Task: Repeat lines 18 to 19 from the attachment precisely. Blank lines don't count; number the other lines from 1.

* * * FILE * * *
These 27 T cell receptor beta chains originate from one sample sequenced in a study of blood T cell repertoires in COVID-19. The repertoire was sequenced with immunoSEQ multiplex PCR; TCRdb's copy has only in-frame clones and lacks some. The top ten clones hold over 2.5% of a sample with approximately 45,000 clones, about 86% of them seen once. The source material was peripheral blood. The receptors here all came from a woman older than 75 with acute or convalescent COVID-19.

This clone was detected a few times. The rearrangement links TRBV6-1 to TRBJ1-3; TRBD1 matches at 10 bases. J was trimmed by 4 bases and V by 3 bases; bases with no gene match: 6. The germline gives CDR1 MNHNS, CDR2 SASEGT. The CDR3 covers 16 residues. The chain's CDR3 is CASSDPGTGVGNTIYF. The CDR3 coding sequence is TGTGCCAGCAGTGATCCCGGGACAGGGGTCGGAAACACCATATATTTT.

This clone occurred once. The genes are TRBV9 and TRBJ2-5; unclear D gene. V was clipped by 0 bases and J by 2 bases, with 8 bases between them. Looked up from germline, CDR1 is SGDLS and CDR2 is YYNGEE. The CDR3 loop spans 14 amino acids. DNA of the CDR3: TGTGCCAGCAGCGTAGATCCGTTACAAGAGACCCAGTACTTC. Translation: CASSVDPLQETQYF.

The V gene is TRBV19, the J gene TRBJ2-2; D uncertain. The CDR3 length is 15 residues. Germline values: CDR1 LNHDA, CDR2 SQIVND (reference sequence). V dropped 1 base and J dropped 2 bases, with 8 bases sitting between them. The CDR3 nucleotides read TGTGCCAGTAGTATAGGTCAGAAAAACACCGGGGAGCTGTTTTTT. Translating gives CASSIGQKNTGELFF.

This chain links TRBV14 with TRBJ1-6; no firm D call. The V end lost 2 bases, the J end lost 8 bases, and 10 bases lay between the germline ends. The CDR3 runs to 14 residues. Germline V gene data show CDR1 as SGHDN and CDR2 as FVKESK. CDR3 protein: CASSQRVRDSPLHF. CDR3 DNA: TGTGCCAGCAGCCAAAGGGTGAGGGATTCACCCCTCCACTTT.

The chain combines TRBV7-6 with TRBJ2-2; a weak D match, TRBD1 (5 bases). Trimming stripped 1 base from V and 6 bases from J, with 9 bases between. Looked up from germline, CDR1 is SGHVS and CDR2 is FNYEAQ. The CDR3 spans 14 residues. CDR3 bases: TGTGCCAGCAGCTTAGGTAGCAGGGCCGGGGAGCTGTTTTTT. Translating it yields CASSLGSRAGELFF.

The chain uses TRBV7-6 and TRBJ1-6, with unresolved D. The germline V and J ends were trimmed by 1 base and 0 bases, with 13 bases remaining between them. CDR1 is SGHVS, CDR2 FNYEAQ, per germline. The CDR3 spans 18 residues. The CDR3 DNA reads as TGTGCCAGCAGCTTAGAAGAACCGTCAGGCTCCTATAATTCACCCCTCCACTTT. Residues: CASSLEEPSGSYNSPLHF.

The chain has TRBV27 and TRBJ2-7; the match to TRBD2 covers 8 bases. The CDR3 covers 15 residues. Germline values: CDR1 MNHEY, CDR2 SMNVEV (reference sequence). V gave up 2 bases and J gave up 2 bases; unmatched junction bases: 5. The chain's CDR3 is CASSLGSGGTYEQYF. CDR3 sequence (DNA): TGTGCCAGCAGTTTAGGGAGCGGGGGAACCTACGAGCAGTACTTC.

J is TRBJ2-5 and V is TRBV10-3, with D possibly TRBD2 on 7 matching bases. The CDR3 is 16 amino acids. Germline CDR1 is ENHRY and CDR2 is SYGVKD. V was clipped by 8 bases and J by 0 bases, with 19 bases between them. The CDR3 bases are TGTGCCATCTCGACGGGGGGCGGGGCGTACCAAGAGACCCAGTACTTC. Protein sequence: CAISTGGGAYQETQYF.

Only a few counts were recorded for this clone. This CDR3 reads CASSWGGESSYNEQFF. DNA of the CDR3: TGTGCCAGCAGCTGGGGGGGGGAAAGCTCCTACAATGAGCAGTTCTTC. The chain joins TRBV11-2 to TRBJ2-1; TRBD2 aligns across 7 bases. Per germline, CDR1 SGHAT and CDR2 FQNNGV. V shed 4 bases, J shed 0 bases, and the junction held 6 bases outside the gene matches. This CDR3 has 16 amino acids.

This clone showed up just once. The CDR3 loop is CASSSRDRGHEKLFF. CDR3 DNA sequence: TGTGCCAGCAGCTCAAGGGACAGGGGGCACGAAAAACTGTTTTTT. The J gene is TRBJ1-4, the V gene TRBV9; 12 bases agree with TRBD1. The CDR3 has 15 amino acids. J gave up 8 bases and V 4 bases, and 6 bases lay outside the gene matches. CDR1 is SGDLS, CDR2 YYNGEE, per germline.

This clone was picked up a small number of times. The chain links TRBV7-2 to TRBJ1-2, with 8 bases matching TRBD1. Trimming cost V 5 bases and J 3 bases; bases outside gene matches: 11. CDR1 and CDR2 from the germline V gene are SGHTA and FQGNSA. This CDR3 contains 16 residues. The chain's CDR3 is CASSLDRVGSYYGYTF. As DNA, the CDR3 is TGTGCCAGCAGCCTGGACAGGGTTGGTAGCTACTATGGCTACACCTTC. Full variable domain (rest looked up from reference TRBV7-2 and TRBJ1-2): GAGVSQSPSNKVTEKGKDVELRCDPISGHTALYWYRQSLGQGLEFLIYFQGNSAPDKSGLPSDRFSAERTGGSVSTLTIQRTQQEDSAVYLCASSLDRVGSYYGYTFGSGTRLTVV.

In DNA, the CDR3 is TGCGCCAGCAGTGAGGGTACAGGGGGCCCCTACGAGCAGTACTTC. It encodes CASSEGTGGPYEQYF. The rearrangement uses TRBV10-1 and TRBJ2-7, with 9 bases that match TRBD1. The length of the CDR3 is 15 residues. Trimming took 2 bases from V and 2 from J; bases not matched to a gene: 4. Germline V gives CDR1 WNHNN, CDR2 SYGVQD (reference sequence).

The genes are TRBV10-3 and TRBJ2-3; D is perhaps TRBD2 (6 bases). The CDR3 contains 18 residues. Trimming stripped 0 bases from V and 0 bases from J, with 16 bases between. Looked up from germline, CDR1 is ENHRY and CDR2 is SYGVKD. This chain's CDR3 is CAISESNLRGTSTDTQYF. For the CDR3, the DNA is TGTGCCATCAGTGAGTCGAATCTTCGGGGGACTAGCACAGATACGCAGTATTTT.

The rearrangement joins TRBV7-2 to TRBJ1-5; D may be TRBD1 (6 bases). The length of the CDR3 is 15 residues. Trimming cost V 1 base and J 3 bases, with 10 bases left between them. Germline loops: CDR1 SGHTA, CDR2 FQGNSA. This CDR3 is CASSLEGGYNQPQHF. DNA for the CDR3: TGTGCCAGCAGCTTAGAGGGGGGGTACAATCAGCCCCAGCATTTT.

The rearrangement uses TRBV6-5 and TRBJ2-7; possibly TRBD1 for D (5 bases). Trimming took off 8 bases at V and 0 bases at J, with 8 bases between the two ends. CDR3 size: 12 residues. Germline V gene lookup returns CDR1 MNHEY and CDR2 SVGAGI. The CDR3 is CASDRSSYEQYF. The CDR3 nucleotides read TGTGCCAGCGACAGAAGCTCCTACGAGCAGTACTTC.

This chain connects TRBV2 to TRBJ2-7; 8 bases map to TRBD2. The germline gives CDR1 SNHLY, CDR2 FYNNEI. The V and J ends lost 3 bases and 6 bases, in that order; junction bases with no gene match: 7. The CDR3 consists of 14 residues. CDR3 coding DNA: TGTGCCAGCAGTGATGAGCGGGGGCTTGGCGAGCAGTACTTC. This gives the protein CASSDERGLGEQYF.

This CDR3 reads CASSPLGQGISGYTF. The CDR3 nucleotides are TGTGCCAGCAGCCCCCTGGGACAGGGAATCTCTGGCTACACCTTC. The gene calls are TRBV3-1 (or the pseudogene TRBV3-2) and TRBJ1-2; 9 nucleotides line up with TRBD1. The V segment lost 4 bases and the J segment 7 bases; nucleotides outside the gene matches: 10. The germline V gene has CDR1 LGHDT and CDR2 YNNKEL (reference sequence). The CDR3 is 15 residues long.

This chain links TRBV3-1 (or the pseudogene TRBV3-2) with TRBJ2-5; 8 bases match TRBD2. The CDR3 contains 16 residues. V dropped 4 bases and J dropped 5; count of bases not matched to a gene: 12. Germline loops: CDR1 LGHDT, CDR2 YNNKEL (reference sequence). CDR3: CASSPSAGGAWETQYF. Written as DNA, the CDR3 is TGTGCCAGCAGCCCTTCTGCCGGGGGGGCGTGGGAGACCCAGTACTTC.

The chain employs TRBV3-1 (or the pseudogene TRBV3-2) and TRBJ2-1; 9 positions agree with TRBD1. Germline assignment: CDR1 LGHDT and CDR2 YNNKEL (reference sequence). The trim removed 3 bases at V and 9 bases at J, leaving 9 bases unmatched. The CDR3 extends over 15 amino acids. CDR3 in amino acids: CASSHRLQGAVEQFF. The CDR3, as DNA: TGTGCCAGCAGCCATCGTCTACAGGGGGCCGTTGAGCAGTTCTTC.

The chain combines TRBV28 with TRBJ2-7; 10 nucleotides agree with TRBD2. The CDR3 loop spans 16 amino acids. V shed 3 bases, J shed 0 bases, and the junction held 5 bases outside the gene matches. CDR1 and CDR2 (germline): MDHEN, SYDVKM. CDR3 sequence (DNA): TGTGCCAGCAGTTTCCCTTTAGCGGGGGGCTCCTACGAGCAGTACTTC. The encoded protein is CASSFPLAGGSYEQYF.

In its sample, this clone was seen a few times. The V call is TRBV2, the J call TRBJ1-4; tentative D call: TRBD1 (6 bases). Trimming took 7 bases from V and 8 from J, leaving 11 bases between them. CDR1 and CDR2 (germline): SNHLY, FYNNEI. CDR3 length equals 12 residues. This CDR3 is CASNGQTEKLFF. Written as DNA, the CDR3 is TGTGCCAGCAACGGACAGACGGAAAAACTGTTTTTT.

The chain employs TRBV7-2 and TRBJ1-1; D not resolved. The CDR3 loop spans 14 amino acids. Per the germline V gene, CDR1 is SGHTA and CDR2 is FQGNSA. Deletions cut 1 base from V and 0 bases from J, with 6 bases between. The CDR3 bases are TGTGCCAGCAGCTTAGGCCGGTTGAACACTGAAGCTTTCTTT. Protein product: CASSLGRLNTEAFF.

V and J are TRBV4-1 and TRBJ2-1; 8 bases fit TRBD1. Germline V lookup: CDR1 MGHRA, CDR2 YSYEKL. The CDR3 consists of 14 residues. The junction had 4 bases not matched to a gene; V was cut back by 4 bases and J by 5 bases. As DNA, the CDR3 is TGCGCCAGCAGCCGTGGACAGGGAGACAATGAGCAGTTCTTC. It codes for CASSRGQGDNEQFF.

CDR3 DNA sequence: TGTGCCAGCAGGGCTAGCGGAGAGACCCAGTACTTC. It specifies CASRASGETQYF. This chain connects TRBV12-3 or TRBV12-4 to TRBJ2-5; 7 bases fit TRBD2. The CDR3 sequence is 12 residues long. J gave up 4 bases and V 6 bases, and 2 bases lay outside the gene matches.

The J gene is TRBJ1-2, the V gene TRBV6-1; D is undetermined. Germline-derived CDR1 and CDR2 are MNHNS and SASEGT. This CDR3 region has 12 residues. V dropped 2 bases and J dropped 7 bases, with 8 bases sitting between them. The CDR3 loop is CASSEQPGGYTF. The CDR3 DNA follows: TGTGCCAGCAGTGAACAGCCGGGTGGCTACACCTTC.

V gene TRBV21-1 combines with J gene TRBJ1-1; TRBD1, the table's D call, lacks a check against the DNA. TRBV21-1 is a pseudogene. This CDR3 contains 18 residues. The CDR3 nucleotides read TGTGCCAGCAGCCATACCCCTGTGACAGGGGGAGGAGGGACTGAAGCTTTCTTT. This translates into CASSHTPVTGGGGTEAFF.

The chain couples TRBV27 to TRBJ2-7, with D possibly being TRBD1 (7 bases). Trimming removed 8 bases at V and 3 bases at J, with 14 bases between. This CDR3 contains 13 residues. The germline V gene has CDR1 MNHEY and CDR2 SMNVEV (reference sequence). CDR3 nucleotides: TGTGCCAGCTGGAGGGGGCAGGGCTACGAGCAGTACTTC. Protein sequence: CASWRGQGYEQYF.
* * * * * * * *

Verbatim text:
This CDR3 reads CASSPLGQGISGYTF. The CDR3 nucleotides are TGTGCCAGCAGCCCCCTGGGACAGGGAATCTCTGGCTACACCTTC. The gene calls are TRBV3-1 (or the pseudogene TRBV3-2) and TRBJ1-2; 9 nucleotides line up with TRBD1. The V segment lost 4 bases and the J segment 7 bases; nucleotides outside the gene matches: 10. The germline V gene has CDR1 LGHDT and CDR2 YNNKEL (reference sequence). The CDR3 is 15 residues long.

This chain links TRBV3-1 (or the pseudogene TRBV3-2) with TRBJ2-5; 8 bases match TRBD2. The CDR3 contains 16 residues. V dropped 4 bases and J dropped 5; count of bases not matched to a gene: 12. Germline loops: CDR1 LGHDT, CDR2 YNNKEL (reference sequence). CDR3: CASSPSAGGAWETQYF. Written as DNA, the CDR3 is TGTGCCAGCAGCCCTTCTGCCGGGGGGGCGTGGGAGACCCAGTACTTC.